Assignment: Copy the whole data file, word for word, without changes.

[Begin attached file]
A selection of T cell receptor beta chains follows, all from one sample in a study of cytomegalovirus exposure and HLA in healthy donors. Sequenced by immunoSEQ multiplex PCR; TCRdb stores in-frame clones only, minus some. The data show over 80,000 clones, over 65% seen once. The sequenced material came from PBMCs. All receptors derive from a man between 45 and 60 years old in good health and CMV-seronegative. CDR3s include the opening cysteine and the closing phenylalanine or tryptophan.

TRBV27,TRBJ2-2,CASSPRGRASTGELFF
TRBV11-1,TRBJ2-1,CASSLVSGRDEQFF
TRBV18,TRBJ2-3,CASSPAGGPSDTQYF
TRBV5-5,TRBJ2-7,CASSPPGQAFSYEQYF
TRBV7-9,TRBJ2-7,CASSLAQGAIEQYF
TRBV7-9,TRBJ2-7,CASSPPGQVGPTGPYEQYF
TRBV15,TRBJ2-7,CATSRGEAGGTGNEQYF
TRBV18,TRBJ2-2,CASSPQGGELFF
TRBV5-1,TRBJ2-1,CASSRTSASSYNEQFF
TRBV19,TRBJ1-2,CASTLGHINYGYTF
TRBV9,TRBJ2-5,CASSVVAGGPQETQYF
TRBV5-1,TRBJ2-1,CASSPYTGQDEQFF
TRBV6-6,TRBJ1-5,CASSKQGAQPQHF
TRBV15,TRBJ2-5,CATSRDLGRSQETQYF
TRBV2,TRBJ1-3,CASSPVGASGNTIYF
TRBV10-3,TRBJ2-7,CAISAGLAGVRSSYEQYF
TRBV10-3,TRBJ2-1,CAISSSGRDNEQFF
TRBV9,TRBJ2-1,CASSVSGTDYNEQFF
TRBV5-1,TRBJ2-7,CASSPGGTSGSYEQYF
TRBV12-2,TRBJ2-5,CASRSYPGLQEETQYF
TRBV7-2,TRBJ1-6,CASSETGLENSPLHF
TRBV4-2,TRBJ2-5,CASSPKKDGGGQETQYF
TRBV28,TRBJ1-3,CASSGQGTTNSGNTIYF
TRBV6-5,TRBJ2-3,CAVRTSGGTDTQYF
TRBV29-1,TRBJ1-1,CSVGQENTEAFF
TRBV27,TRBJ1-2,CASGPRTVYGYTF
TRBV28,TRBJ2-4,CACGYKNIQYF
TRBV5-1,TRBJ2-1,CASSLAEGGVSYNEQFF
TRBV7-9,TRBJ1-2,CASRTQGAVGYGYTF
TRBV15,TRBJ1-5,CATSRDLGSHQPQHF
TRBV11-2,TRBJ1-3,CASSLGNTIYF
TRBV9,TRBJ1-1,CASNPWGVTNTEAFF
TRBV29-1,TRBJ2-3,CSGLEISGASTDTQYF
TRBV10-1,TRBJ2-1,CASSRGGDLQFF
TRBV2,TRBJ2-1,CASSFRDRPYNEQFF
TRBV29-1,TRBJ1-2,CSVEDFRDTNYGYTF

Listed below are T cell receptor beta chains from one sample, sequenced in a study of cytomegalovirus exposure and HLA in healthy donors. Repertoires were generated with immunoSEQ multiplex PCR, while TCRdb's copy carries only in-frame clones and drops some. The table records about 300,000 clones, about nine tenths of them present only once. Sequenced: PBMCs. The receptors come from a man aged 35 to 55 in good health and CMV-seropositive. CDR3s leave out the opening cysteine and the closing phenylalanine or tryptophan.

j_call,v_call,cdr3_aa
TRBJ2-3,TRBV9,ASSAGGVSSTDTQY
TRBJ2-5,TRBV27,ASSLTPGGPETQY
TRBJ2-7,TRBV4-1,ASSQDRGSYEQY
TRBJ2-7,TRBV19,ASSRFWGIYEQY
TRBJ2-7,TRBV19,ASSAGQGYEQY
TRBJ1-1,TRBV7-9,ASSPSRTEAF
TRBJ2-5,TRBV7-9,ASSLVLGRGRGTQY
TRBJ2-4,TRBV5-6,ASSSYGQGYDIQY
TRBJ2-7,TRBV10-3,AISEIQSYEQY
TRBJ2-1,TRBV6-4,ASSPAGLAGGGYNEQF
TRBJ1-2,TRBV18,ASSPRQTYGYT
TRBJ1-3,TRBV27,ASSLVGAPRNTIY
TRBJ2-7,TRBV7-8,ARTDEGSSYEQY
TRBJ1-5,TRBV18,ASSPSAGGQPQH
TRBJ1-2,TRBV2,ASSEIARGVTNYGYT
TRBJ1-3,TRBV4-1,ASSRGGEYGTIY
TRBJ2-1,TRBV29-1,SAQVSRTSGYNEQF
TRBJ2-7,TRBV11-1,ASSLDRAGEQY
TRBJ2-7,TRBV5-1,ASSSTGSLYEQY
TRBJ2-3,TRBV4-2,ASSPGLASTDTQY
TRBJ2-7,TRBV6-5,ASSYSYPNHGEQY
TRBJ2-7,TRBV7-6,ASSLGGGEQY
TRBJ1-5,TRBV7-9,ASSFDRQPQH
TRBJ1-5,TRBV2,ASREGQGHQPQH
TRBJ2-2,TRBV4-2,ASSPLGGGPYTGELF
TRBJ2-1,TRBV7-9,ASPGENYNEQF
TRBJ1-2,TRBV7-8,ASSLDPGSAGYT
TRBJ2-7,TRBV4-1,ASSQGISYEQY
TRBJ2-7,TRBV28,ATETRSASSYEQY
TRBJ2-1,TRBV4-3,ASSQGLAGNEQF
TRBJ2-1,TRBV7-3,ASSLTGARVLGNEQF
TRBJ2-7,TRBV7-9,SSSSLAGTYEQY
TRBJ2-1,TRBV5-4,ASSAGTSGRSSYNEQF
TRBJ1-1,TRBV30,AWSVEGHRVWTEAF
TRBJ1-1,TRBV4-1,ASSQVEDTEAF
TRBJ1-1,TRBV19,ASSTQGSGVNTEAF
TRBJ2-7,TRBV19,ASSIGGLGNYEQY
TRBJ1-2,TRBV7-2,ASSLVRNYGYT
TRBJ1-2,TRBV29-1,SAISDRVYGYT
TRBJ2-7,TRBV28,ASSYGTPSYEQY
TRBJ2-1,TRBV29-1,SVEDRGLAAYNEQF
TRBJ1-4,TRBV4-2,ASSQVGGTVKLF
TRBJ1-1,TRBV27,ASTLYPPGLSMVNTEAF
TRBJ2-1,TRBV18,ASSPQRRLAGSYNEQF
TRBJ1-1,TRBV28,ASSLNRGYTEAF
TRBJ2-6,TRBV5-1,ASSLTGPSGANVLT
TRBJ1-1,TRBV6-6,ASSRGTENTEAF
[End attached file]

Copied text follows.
A selection of T cell receptor beta chains follows, all from one sample in a study of cytomegalovirus exposure and HLA in healthy donors. Sequenced by immunoSEQ multiplex PCR; TCRdb stores in-frame clones only, minus some. The data show over 80,000 clones, over 65% seen once. The sequenced material came from PBMCs. All receptors derive from a man between 45 and 60 years old in good health and CMV-seronegative. CDR3s include the opening cysteine and the closing phenylalanine or tryptophan.

TRBV27,TRBJ2-2,CASSPRGRASTGELFF
TRBV11-1,TRBJ2-1,CASSLVSGRDEQFF
TRBV18,TRBJ2-3,CASSPAGGPSDTQYF
TRBV5-5,TRBJ2-7,CASSPPGQAFSYEQYF
TRBV7-9,TRBJ2-7,CASSLAQGAIEQYF
TRBV7-9,TRBJ2-7,CASSPPGQVGPTGPYEQYF
TRBV15,TRBJ2-7,CATSRGEAGGTGNEQYF
TRBV18,TRBJ2-2,CASSPQGGELFF
TRBV5-1,TRBJ2-1,CASSRTSASSYNEQFF
TRBV19,TRBJ1-2,CASTLGHINYGYTF
TRBV9,TRBJ2-5,CASSVVAGGPQETQYF
TRBV5-1,TRBJ2-1,CASSPYTGQDEQFF
TRBV6-6,TRBJ1-5,CASSKQGAQPQHF
TRBV15,TRBJ2-5,CATSRDLGRSQETQYF
TRBV2,TRBJ1-3,CASSPVGASGNTIYF
TRBV10-3,TRBJ2-7,CAISAGLAGVRSSYEQYF
TRBV10-3,TRBJ2-1,CAISSSGRDNEQFF
TRBV9,TRBJ2-1,CASSVSGTDYNEQFF
TRBV5-1,TRBJ2-7,CASSPGGTSGSYEQYF
TRBV12-2,TRBJ2-5,CASRSYPGLQEETQYF
TRBV7-2,TRBJ1-6,CASSETGLENSPLHF
TRBV4-2,TRBJ2-5,CASSPKKDGGGQETQYF
TRBV28,TRBJ1-3,CASSGQGTTNSGNTIYF
TRBV6-5,TRBJ2-3,CAVRTSGGTDTQYF
TRBV29-1,TRBJ1-1,CSVGQENTEAFF
TRBV27,TRBJ1-2,CASGPRTVYGYTF
TRBV28,TRBJ2-4,CACGYKNIQYF
TRBV5-1,TRBJ2-1,CASSLAEGGVSYNEQFF
TRBV7-9,TRBJ1-2,CASRTQGAVGYGYTF
TRBV15,TRBJ1-5,CATSRDLGSHQPQHF
TRBV11-2,TRBJ1-3,CASSLGNTIYF
TRBV9,TRBJ1-1,CASNPWGVTNTEAFF
TRBV29-1,TRBJ2-3,CSGLEISGASTDTQYF
TRBV10-1,TRBJ2-1,CASSRGGDLQFF
TRBV2,TRBJ2-1,CASSFRDRPYNEQFF
TRBV29-1,TRBJ1-2,CSVEDFRDTNYGYTF

Listed below are T cell receptor beta chains from one sample, sequenced in a study of cytomegalovirus exposure and HLA in healthy donors. Repertoires were generated with immunoSEQ multiplex PCR, while TCRdb's copy carries only in-frame clones and drops some. The table records about 300,000 clones, about nine tenths of them present only once. Sequenced: PBMCs. The receptors come from a man aged 35 to 55 in good health and CMV-seropositive. CDR3s leave out the opening cysteine and the closing phenylalanine or tryptophan.

j_call,v_call,cdr3_aa
TRBJ2-3,TRBV9,ASSAGGVSSTDTQY
TRBJ2-5,TRBV27,ASSLTPGGPETQY
TRBJ2-7,TRBV4-1,ASSQDRGSYEQY
TRBJ2-7,TRBV19,ASSRFWGIYEQY
TRBJ2-7,TRBV19,ASSAGQGYEQY
TRBJ1-1,TRBV7-9,ASSPSRTEAF
TRBJ2-5,TRBV7-9,ASSLVLGRGRGTQY
TRBJ2-4,TRBV5-6,ASSSYGQGYDIQY
TRBJ2-7,TRBV10-3,AISEIQSYEQY
TRBJ2-1,TRBV6-4,ASSPAGLAGGGYNEQF
TRBJ1-2,TRBV18,ASSPRQTYGYT
TRBJ1-3,TRBV27,ASSLVGAPRNTIY
TRBJ2-7,TRBV7-8,ARTDEGSSYEQY
TRBJ1-5,TRBV18,ASSPSAGGQPQH
TRBJ1-2,TRBV2,ASSEIARGVTNYGYT
TRBJ1-3,TRBV4-1,ASSRGGEYGTIY
TRBJ2-1,TRBV29-1,SAQVSRTSGYNEQF
TRBJ2-7,TRBV11-1,ASSLDRAGEQY
TRBJ2-7,TRBV5-1,ASSSTGSLYEQY
TRBJ2-3,TRBV4-2,ASSPGLASTDTQY
TRBJ2-7,TRBV6-5,ASSYSYPNHGEQY
TRBJ2-7,TRBV7-6,ASSLGGGEQY
TRBJ1-5,TRBV7-9,ASSFDRQPQH
TRBJ1-5,TRBV2,ASREGQGHQPQH
TRBJ2-2,TRBV4-2,ASSPLGGGPYTGELF
TRBJ2-1,TRBV7-9,ASPGENYNEQF
TRBJ1-2,TRBV7-8,ASSLDPGSAGYT
TRBJ2-7,TRBV4-1,ASSQGISYEQY
TRBJ2-7,TRBV28,ATETRSASSYEQY
TRBJ2-1,TRBV4-3,ASSQGLAGNEQF
TRBJ2-1,TRBV7-3,ASSLTGARVLGNEQF
TRBJ2-7,TRBV7-9,SSSSLAGTYEQY
TRBJ2-1,TRBV5-4,ASSAGTSGRSSYNEQF
TRBJ1-1,TRBV30,AWSVEGHRVWTEAF
TRBJ1-1,TRBV4-1,ASSQVEDTEAF
TRBJ1-1,TRBV19,ASSTQGSGVNTEAF
TRBJ2-7,TRBV19,ASSIGGLGNYEQY
TRBJ1-2,TRBV7-2,ASSLVRNYGYT
TRBJ1-2,TRBV29-1,SAISDRVYGYT
TRBJ2-7,TRBV28,ASSYGTPSYEQY
TRBJ2-1,TRBV29-1,SVEDRGLAAYNEQF
TRBJ1-4,TRBV4-2,ASSQVGGTVKLF
TRBJ1-1,TRBV27,ASTLYPPGLSMVNTEAF
TRBJ2-1,TRBV18,ASSPQRRLAGSYNEQF
TRBJ1-1,TRBV28,ASSLNRGYTEAF
TRBJ2-6,TRBV5-1,ASSLTGPSGANVLT
TRBJ1-1,TRBV6-6,ASSRGTENTEAF